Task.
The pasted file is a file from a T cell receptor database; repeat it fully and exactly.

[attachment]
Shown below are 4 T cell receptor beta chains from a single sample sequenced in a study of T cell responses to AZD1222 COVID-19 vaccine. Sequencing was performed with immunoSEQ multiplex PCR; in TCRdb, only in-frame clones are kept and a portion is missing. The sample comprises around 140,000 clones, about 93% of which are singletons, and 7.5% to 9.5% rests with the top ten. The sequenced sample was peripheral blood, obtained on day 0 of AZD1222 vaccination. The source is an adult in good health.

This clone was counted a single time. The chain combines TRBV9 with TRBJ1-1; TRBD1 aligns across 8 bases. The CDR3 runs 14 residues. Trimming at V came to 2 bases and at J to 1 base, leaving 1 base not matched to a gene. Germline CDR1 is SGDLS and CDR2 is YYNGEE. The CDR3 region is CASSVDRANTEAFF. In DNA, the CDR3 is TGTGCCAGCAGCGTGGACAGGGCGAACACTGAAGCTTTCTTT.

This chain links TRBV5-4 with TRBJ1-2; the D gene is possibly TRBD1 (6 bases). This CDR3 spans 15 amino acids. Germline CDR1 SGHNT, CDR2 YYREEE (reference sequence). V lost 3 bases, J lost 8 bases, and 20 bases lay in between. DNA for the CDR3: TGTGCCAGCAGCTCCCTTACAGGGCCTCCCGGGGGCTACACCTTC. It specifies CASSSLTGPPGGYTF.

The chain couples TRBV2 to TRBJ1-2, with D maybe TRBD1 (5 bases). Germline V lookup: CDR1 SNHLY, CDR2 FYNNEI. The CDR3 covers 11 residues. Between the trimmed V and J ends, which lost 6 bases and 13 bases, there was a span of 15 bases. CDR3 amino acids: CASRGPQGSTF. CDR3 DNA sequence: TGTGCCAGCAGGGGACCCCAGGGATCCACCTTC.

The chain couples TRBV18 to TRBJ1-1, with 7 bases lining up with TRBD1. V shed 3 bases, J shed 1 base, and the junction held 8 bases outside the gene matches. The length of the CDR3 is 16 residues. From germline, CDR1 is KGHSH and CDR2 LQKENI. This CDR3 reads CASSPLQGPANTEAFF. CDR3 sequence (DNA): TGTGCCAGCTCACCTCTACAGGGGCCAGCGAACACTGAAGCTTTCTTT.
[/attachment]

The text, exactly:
Shown below are 4 T cell receptor beta chains from a single sample sequenced in a study of T cell responses to AZD1222 COVID-19 vaccine. Sequencing was performed with immunoSEQ multiplex PCR; in TCRdb, only in-frame clones are kept and a portion is missing. The sample comprises around 140,000 clones, about 93% of which are singletons, and 7.5% to 9.5% rests with the top ten. The sequenced sample was peripheral blood, obtained on day 0 of AZD1222 vaccination. The source is an adult in good health.

This clone was counted a single time. The chain combines TRBV9 with TRBJ1-1; TRBD1 aligns across 8 bases. The CDR3 runs 14 residues. Trimming at V came to 2 bases and at J to 1 base, leaving 1 base not matched to a gene. Germline CDR1 is SGDLS and CDR2 is YYNGEE. The CDR3 region is CASSVDRANTEAFF. In DNA, the CDR3 is TGTGCCAGCAGCGTGGACAGGGCGAACACTGAAGCTTTCTTT.

This chain links TRBV5-4 with TRBJ1-2; the D gene is possibly TRBD1 (6 bases). This CDR3 spans 15 amino acids. Germline CDR1 SGHNT, CDR2 YYREEE (reference sequence). V lost 3 bases, J lost 8 bases, and 20 bases lay in between. DNA for the CDR3: TGTGCCAGCAGCTCCCTTACAGGGCCTCCCGGGGGCTACACCTTC. It specifies CASSSLTGPPGGYTF.

The chain couples TRBV2 to TRBJ1-2, with D maybe TRBD1 (5 bases). Germline V lookup: CDR1 SNHLY, CDR2 FYNNEI. The CDR3 covers 11 residues. Between the trimmed V and J ends, which lost 6 bases and 13 bases, there was a span of 15 bases. CDR3 amino acids: CASRGPQGSTF. CDR3 DNA sequence: TGTGCCAGCAGGGGACCCCAGGGATCCACCTTC.

The chain couples TRBV18 to TRBJ1-1, with 7 bases lining up with TRBD1. V shed 3 bases, J shed 1 base, and the junction held 8 bases outside the gene matches. The length of the CDR3 is 16 residues. From germline, CDR1 is KGHSH and CDR2 LQKENI. This CDR3 reads CASSPLQGPANTEAFF. CDR3 sequence (DNA): TGTGCCAGCTCACCTCTACAGGGGCCAGCGAACACTGAAGCTTTCTTT.